No Way Out is the best Karen Vail novel yet, because Alan Jacobson has outdone himself with the research. As someone with a British parent and friends in Britain and having taken a number of vacations to London and the surrounding areas, I take a perverse joy in nitpicking and critiquing novels set in Britain that aren’t always accurate. No Way Out whisked me away to London and planted me firmly there with the culture, the language, the vocabulary . . . Jacobson did a fantastic job.

As for the detail with the British police service, MI5, British military, and even a US aircraft carrier, Jacobson has again done the work and immerses the reader seamlessly into this world. There are also a number of scenes involving the unusual British aircraft the Osprey, culminating in a final action scene that may be one of the best you will read.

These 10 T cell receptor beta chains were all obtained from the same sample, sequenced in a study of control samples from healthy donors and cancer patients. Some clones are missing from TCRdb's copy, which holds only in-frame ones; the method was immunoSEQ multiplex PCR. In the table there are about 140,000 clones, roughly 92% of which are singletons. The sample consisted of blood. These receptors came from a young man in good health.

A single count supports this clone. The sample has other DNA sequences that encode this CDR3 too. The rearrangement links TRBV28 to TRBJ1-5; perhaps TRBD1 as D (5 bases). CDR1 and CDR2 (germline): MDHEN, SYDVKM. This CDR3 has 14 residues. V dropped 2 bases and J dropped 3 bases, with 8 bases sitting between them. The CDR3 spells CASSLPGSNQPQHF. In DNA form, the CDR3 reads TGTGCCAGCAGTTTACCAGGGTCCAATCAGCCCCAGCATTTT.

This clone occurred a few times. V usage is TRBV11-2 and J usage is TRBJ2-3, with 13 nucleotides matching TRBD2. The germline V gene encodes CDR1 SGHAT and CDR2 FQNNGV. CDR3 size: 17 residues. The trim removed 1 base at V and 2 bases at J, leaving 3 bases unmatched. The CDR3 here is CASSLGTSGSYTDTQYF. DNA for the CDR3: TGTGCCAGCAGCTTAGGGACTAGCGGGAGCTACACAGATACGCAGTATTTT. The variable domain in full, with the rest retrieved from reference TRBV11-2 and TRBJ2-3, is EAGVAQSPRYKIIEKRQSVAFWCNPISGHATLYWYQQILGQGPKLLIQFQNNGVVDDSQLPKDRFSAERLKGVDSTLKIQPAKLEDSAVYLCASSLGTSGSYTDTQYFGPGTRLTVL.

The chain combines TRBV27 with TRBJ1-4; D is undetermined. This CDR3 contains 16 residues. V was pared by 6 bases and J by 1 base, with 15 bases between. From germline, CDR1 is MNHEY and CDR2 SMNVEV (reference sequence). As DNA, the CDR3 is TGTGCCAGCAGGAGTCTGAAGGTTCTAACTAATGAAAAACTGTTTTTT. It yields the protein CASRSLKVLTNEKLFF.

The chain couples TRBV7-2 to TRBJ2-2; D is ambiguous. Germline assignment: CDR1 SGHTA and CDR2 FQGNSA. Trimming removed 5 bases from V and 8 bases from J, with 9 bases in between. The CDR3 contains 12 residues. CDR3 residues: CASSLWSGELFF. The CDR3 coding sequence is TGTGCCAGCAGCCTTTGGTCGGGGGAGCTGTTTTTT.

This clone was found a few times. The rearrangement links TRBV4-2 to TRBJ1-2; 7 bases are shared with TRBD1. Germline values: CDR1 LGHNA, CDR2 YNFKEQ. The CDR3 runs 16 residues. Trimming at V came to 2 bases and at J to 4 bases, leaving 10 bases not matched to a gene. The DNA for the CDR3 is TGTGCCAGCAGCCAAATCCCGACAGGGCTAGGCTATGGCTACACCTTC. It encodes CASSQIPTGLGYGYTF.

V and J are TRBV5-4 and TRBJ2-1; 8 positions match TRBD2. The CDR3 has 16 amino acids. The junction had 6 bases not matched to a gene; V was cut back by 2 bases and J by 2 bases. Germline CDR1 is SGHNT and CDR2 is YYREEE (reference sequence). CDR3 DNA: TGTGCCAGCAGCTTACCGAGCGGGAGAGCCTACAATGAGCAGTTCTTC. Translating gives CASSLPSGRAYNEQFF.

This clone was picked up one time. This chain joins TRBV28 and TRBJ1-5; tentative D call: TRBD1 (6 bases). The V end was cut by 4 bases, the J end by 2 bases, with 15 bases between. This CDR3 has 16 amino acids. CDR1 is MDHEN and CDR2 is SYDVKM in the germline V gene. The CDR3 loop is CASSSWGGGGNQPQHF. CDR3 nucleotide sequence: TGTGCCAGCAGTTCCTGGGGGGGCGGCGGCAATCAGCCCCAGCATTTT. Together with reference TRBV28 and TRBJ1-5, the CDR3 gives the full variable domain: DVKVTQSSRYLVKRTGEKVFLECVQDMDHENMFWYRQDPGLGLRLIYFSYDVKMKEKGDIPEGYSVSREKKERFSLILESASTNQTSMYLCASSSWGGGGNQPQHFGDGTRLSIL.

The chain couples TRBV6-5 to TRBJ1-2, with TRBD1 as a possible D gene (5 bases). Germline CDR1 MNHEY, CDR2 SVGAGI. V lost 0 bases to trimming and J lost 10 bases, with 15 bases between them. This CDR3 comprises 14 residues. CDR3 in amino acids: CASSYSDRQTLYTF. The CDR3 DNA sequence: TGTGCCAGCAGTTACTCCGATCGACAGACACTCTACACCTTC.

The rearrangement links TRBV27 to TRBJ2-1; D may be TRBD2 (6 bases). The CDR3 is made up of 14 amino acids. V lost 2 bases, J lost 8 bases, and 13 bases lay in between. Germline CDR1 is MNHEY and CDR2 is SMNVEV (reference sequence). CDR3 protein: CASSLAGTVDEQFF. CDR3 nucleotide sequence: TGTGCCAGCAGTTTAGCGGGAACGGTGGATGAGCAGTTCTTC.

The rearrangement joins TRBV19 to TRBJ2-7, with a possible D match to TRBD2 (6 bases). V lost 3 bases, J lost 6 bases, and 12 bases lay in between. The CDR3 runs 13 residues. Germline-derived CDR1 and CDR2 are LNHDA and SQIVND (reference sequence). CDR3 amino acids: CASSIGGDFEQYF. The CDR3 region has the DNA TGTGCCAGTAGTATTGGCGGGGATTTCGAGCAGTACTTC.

What makes a Karen Vail novel so enjoyable is that Jacobson makes them as real as possible. The characters try hunches and ideas and risky plans, but unlike most thrillers, they don’t all work. There are failures and the characters have to go back to the drawing board and start again. It makes for more interesting and believable conflict in the story and keeps that reader reading.

No Way Out goes beyond being a great summer read, and may be one of if not the best thriller of 2013. Fans will love it, and brand new readers will also. Jacobson explains any necessary back-story, escorting the reader along on one wild ride that the reader wishes partly to never end, but at the same time want to find out how it all ends.

Originally written on July 24, 2013 ©Alex C. Telander.

To purchase a copy of Now Way Out from Amazon, and help support BookBanter, click HERE.

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“Worlds of Arthur: Facts and Fictions of the Dark Ages” by Guy Halsall (Oxford University Press, 2013)

Worlds of Arthur